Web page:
New York was Lella and Massimo Vignelli’s kind of town. They were New York’s kind of designers. A profile from the 1980s by Rick Poynor
Entering the New York offices of Massimo and Lella Vignelli is like crossing the threshold of a church, writes Rick Poynor.
Ligne B, Editorial Design, T: A Typology of T-Shirts, Greetings from Retro Design and The Type Taster
Here’s another round-up of some of the design-related titles piling up at Eye’s Shoreditch office.
Fellow designers celebrate the life and work of Massimo Vignelli at an exhibition in San Sebastián
A new exhibition at the Okendo Cultural Centre in San Sebastián, Spain, celebrates the life and work of Massimo Vignelli.
If you have ever enjoyed making things from bits of string and wire, pipe cleaners and fabric, cotton reels and ping-pong balls, this book will surely appeal, writes Clare Walters.
A new exhibition shows how C. R. W. Nevinson brought an avant-garde eye to the grim truth of war
As Europe marks the centenary of the outbreak of the First World War, a new exhibition of C. R. W. Nevinson’s prints is a bleak reminder of those dark days, writes Clare Walters.
Ditchling’s elegantly revamped museum places Eric Gill in the everyday context of extraordinary craftspeople
The small Sussex village of Ditchling, near the South Coast of England, was in 1907 already something of a haven for a growing arts and crafts community when Eric Gill moved there with his expanding family, writes Catherine Dixon.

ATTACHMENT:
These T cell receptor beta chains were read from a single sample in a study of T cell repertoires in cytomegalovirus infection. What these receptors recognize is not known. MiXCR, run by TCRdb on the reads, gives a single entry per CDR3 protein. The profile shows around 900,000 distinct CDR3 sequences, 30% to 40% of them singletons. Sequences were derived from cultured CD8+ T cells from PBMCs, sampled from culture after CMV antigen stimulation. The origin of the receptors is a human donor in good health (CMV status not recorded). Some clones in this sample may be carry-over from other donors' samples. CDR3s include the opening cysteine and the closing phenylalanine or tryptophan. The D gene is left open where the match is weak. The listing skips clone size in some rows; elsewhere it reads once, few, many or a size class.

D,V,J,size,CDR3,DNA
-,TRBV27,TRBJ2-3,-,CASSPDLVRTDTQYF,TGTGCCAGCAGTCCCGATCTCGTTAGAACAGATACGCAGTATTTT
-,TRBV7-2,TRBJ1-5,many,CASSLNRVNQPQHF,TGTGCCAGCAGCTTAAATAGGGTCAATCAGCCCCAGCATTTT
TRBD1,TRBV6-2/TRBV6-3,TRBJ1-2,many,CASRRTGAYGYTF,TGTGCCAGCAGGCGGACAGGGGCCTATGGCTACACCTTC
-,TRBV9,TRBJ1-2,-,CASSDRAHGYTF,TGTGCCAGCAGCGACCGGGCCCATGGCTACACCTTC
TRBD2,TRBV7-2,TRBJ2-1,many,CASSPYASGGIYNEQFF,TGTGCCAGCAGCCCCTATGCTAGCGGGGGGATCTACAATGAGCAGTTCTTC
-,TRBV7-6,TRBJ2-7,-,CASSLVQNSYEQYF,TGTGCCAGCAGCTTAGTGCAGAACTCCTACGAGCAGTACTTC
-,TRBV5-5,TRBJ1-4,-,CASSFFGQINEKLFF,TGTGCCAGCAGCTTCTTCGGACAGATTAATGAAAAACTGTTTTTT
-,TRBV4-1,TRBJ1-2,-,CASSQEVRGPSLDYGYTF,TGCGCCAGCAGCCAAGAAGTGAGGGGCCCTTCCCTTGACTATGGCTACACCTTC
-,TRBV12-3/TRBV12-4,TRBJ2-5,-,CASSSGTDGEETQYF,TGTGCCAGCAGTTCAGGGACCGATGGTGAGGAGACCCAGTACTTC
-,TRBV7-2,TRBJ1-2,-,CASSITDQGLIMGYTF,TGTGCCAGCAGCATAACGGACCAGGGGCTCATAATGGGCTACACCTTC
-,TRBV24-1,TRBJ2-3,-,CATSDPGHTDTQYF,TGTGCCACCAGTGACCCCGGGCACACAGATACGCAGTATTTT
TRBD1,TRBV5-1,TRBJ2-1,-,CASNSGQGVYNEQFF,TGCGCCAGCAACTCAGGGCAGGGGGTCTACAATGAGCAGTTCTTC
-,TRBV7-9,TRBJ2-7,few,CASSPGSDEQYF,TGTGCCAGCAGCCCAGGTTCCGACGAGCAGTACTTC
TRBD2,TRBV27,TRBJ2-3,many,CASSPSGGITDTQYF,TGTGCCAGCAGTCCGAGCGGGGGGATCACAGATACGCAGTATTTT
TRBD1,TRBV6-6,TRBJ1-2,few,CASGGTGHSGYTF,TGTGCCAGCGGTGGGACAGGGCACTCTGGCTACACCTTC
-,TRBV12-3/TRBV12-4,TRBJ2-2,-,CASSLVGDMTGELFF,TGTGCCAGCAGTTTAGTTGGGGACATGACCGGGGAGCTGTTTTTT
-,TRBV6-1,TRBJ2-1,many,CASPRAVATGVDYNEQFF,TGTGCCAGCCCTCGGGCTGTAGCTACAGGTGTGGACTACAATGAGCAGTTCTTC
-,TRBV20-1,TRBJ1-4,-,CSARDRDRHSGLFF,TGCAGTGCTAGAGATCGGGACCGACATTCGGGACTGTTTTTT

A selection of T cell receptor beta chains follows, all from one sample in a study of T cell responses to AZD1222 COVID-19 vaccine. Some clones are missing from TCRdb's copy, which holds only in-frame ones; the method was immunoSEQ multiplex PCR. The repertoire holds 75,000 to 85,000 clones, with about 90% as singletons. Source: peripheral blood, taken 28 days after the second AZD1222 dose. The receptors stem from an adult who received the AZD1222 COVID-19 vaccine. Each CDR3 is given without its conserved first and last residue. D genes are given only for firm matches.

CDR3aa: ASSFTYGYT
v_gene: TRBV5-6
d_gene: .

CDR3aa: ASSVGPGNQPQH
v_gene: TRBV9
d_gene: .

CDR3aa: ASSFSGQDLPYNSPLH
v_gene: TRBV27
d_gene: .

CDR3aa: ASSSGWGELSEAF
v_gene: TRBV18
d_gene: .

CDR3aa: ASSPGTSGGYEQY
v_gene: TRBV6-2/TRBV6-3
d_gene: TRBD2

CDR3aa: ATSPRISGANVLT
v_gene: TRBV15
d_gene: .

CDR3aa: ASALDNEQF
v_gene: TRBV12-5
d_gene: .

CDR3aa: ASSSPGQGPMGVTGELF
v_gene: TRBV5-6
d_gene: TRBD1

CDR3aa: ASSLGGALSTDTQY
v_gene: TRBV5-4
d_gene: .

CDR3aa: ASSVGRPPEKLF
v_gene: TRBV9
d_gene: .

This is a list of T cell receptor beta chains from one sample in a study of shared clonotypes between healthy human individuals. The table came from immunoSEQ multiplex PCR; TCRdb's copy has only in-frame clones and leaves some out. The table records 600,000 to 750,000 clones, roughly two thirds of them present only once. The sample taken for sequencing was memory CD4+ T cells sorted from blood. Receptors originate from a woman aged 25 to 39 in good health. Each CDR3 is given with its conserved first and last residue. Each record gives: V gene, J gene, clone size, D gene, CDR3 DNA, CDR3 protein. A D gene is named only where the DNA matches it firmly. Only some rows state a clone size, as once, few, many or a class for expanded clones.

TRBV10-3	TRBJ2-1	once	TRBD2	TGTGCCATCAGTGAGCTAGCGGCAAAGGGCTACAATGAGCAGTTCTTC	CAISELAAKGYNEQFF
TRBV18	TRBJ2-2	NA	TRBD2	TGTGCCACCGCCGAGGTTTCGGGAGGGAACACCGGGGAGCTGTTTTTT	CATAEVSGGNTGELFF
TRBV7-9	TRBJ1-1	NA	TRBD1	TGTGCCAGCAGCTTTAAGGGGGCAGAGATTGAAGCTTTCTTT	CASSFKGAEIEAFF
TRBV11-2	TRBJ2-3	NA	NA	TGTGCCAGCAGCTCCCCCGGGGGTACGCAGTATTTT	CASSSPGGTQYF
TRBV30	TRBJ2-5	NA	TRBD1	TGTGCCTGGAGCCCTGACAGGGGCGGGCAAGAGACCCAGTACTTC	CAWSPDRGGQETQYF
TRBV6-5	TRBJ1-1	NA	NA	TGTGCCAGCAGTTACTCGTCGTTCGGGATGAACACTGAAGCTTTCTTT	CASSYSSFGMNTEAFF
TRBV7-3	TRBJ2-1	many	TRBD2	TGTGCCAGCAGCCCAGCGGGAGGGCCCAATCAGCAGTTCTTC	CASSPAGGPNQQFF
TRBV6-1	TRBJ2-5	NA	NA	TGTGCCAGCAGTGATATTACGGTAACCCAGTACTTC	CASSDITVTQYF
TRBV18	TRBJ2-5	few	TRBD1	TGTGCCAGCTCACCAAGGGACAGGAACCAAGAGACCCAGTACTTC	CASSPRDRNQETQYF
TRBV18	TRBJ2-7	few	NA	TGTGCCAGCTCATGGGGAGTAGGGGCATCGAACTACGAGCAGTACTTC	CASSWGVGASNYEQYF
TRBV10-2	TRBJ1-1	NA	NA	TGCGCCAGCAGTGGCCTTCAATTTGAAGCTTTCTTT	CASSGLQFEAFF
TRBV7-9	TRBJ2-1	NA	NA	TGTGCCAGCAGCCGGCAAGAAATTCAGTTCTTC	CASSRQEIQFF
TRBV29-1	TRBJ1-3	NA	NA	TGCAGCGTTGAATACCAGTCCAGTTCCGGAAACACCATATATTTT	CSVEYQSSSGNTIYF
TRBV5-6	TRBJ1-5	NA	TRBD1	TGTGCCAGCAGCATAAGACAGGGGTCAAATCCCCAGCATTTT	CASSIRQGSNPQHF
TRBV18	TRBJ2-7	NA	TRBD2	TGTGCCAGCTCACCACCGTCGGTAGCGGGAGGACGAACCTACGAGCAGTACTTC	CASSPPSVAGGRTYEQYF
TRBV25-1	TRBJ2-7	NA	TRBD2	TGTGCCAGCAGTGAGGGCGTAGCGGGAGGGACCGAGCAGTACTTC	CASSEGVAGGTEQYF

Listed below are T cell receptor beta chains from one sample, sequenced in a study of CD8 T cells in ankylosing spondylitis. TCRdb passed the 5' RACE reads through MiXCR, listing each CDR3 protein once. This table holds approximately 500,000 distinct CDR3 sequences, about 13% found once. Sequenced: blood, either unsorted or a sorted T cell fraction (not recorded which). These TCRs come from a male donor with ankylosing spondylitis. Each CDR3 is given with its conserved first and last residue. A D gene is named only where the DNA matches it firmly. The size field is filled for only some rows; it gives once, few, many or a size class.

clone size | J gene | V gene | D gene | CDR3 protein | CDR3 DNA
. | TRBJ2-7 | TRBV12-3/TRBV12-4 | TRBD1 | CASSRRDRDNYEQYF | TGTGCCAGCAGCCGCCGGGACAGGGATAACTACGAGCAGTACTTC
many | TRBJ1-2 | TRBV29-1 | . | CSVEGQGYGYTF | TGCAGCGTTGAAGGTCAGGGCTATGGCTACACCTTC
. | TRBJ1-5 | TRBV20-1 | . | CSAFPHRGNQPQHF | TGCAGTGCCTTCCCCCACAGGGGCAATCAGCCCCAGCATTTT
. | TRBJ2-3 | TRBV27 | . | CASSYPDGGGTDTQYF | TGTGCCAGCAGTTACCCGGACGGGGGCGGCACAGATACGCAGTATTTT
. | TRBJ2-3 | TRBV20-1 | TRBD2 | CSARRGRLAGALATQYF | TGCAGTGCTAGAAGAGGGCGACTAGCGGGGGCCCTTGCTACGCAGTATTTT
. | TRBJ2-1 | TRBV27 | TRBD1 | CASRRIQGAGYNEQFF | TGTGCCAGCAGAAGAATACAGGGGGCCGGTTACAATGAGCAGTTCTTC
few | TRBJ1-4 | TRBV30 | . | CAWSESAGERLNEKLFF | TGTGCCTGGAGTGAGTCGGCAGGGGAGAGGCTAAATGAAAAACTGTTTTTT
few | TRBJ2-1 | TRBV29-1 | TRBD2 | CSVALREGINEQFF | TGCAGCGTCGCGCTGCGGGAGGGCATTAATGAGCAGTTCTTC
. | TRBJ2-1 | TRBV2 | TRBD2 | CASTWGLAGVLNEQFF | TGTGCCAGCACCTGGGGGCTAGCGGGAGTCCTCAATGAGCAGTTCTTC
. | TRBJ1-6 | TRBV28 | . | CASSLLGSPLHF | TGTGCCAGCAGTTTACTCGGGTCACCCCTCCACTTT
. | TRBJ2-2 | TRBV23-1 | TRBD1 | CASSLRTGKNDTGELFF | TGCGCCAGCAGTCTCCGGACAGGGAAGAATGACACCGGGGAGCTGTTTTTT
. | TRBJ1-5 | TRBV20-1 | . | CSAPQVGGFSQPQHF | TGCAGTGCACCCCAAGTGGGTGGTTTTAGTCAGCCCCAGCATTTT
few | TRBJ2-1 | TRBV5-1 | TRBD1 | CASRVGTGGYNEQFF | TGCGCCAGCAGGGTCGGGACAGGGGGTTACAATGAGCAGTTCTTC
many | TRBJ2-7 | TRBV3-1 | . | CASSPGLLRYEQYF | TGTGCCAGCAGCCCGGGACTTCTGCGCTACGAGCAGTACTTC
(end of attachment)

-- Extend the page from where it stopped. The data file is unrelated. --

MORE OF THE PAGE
Two 21st-century letterpress projects breathe new life into this arcane, antiquated but much-loved method of mark-making
The LDF’s opening graphic weekend featured plenty of stimulating events and fascinating displays, with workshops, movies (Lost Highway), demonstrations, talks (Paula Scher, Irma Boom), David David’s Carousel Wall in the tunnel entrance, and Barber & Osgerby’s vertiginous Double Space – huge rotating mirrors – in the Raphael Gallery, writes John L Walters.
Talking statues, Random Spectacular, design trivia, Hat Monkey and Mediteranneo
Here are a few things that recently caught our attention.
‘Munari politecnico’, at the Museo del Novecento, champions some less familiar aspects of the Italian designer-artist’s body of work
Bruno Munari was the Richard Feynman of design, an innovator, a born teacher, a jack-of-all-trades with a quixotic nature. He never stopped inventing and questioning.
The Penguin Collectors Society turns its attention to the influential Puffin imprint for young readers … plus Porpoises, Ptarmigans and Peacocks
On 15 October 2010, the University of Bristol held a study day on Puffin, Penguin’s celebrated children’s imprint, writes Clare Walters.